The first thought I had after I started this new role was, “What am I going to do about the community projections?”
Statistical projection is not my strong suit. It’s not even an area of interest that consumes a great deal of my curiosity. I’m generally interested in understanding the thinking behind analytics, but I’m functionally a dullard when it comes to math.
So, let this be the dullard’s post about a player who’s anything but dull (no — I won’t delete this. Standing by it)...
The last five years of Evan Longoria’s career have been about attendance. He plays almost every game. Statistically, he’s had two incredible seasons, one great season, and two basically average seasons over that span.
2017 trended in the wrong direction. He was, essentially, a league average hitter in the first half, and Hunter Pence’s first half in the second half. His batting average on balls in play for the second half was .243, which makes me think, “Yeah, sure, he was unlucky, but also, maybe, he’s lost all his power.” He hit into 11 double plays in the second half (7 in the first half), which to a math idiot like me reads like an old manining of his skillset.
This is his age-32 season, and as Grant has mentioned before, a player doesn’t have to disintegrate as soon as he crosses into the 31-32 range, that that sort of value death tends to happen mostly in the 34-35 range. The Giants are counting on him still having some quality baseball left in those cells. I don’t think that’s a wild thing for them to count on.
After looking at his 2017, where he put up a 100 OPS+ (per Baseball-Reference), I thought about whether or not the Giants had another Edgardo Alfonzo on their hands, in terms of how his tenure as a Giant was going to look. And then I thought about all main third baseman the Giants have had so far this century (except for Pablo Sandoval, who’s too young to get into this comp orgy) — Alfonzo, Russ Davis, Pedro Feliz, David Bell, and Bill Mueller. Is Evan Longoria likely to follow in any of their footsteps?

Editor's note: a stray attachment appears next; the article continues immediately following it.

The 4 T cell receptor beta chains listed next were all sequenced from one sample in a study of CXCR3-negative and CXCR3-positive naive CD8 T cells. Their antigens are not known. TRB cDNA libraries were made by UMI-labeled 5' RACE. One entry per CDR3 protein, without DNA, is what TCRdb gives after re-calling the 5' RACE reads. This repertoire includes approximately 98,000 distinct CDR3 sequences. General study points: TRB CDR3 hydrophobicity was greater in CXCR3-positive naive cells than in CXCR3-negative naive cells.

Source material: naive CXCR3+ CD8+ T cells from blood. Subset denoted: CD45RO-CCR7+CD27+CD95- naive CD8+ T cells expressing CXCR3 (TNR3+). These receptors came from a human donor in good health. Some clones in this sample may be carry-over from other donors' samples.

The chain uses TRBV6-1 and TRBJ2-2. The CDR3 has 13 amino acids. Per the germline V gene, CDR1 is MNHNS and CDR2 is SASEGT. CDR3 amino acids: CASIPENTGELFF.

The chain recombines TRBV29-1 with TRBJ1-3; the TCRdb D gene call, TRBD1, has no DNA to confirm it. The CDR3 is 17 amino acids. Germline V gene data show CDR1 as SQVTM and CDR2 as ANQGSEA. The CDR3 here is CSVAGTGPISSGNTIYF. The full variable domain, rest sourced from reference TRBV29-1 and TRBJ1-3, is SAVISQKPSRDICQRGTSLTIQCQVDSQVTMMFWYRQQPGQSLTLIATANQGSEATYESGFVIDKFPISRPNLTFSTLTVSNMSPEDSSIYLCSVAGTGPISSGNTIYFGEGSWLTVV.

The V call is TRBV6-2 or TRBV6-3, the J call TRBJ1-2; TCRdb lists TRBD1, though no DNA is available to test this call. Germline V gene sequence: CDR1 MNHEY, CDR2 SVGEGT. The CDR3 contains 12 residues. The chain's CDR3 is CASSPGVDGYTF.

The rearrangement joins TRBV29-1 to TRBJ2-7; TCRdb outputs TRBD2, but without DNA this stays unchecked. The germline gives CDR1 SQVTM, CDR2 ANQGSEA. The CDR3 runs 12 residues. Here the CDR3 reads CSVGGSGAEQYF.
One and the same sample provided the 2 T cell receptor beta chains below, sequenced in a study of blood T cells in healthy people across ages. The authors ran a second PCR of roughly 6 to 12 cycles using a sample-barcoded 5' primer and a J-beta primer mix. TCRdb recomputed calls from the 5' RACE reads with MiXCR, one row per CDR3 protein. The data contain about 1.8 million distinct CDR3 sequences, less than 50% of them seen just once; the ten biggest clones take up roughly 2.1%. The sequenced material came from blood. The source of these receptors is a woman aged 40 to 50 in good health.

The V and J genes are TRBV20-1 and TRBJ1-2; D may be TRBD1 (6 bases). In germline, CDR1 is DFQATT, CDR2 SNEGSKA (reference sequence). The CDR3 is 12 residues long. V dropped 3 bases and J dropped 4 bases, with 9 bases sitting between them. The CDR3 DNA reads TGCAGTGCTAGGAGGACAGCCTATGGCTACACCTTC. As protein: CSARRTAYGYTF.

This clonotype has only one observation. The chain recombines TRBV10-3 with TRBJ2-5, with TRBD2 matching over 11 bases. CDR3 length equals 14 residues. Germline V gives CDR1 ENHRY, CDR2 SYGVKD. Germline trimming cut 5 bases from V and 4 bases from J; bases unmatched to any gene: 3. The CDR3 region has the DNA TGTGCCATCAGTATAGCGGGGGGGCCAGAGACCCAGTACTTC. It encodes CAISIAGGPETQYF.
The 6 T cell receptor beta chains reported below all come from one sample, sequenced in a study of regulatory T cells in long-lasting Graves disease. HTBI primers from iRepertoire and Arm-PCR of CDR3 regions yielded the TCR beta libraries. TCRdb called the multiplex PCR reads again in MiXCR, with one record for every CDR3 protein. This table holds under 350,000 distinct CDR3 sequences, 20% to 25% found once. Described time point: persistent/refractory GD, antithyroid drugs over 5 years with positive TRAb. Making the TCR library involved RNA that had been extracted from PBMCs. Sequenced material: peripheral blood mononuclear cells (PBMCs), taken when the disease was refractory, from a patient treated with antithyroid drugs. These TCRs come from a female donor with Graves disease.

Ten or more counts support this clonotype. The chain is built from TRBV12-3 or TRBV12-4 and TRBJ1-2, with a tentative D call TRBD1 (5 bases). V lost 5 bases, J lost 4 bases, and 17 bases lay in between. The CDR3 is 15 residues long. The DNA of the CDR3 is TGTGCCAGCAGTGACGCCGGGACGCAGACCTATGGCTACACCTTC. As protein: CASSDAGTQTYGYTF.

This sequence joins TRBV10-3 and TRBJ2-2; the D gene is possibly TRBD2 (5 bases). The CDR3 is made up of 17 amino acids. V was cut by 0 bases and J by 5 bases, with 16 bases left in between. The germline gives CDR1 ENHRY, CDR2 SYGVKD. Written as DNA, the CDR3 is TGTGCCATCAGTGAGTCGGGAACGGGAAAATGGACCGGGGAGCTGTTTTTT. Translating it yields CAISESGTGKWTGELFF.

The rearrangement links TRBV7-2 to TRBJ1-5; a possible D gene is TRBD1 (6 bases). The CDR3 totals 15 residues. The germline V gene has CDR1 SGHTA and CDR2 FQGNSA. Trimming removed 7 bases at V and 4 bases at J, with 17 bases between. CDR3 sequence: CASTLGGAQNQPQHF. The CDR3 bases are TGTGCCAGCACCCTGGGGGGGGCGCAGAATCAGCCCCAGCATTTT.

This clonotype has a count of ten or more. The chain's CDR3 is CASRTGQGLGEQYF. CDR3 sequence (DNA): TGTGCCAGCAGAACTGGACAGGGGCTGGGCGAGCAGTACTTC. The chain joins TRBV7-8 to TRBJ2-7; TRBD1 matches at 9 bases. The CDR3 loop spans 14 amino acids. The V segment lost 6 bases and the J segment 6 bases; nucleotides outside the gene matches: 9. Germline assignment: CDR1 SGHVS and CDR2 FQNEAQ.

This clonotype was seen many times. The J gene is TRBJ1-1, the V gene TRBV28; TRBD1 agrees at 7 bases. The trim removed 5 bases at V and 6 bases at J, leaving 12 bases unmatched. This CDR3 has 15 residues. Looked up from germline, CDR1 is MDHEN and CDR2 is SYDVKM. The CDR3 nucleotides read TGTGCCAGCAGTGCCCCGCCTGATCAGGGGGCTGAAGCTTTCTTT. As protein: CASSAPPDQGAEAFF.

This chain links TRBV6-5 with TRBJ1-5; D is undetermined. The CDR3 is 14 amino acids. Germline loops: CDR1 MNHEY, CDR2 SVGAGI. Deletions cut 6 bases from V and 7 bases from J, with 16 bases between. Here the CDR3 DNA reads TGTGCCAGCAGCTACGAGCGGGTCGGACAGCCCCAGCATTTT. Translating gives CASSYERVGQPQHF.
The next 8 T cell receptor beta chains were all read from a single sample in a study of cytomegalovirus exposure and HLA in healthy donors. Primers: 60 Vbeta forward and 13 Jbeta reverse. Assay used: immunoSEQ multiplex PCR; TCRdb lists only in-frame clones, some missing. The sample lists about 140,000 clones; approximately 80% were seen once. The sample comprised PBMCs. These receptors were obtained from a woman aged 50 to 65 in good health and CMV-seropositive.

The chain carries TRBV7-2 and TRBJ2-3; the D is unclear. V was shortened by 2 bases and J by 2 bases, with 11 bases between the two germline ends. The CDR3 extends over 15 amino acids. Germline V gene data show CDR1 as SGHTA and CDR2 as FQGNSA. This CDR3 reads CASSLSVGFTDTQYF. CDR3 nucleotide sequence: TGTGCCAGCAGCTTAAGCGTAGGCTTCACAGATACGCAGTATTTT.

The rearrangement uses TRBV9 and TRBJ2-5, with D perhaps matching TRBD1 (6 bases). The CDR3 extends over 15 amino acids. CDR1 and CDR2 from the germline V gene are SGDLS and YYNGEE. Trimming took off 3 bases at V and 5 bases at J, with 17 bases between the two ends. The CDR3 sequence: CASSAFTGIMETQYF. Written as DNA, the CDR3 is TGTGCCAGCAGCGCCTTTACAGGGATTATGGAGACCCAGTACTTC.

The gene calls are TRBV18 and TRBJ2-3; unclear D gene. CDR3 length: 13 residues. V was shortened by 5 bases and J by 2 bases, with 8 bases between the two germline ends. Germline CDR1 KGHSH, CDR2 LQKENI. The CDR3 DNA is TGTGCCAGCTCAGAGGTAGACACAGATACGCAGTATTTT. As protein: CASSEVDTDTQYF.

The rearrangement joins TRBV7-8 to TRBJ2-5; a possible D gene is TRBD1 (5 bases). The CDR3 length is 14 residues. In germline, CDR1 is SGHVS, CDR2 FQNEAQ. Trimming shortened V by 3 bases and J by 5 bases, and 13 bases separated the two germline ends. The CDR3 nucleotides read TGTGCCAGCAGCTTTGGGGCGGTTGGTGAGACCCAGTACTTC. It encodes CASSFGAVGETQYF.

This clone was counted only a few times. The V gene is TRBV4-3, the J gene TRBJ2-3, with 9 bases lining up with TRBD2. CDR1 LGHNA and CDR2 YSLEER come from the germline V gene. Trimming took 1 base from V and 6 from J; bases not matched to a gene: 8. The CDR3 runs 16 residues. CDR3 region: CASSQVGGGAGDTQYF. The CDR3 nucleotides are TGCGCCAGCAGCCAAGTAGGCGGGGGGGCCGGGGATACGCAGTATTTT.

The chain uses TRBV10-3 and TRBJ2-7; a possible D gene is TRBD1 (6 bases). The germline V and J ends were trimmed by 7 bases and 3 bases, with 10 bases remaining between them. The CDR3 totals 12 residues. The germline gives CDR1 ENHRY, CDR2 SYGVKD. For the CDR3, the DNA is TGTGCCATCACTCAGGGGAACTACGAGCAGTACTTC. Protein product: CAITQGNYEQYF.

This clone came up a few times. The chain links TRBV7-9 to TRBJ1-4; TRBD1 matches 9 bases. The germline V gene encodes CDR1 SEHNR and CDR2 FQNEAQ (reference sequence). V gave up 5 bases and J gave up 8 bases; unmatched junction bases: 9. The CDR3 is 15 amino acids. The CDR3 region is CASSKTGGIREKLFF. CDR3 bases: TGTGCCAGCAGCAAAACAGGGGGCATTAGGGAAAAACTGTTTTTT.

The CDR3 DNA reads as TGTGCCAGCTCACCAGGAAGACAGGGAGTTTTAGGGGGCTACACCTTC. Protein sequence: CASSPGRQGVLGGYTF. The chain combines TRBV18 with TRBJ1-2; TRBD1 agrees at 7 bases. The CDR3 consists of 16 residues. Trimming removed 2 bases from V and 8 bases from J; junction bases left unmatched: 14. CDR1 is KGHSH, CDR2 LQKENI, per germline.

I’m happy to report that, no, probably not. Alfonzo was signed to a 4-year deal that began in his age-29 season. Over the next 3 seasons (the Giants traded him before the last year of his deal), he posted an 88 OPS+ and hit into 40 double plays. He was hounded by back problems, as I recall, but his situation is not comparable to Longoria’s. He was good as recently as last season, his age-31 season. Edgardo Alfonzo was out of baseball after his age-32 season.
Russ David had a pretty solid 2001, actually, posting a 110 OPS+ while slugging .473 in 53 games in his age-31 season. But the fans booed him and called him “Roos”, and due to some family matters, the Giants designated him for assignment. And then he never played Major League Baseball again.
Bill Mueller played for the Red Sox in his age-32 season. It was his first season with the team, and it was an incredible season. He placed 12th in MVP voting with a 140 OPS+. This was also the season he became the first player to ever hit two grand slams in a game from both sides of the plate. It is highly unlikely Evan Longoria will replicate this season.
Pedro Feliz’s age-32 season was his final year with the Giants (2007), and he posted his third straight sub-100 OPS+ season. He did hit 20 home runs, though, while grounding into 15 double plays. I feel that Longoria can avoid a Felizesque tenure as a Giant simply because he’s able to draw walks from time to time and lay off of bad pitches. But still, here’s a haunting reminder of how bad it can get.
David Bell’s age-32 season was three seasons removed from his one year with the Giants (2002), and with 617 plate appearances he was able to generate a 72 OPS+. He managed to get a job in his age-33 season, but then he never played Major League Baseball again.
So, basically, Evan Longoria should be worried. The Giants chew up and spit out third baseman his age. Or maybe it’s just Time that does that. Still, I think his recent success coupled with his durability and skillset give him an edge on the aforementioned guys. And his defense is another strong positive in his favor. At least for this season.
Evan Longoria, projected 2018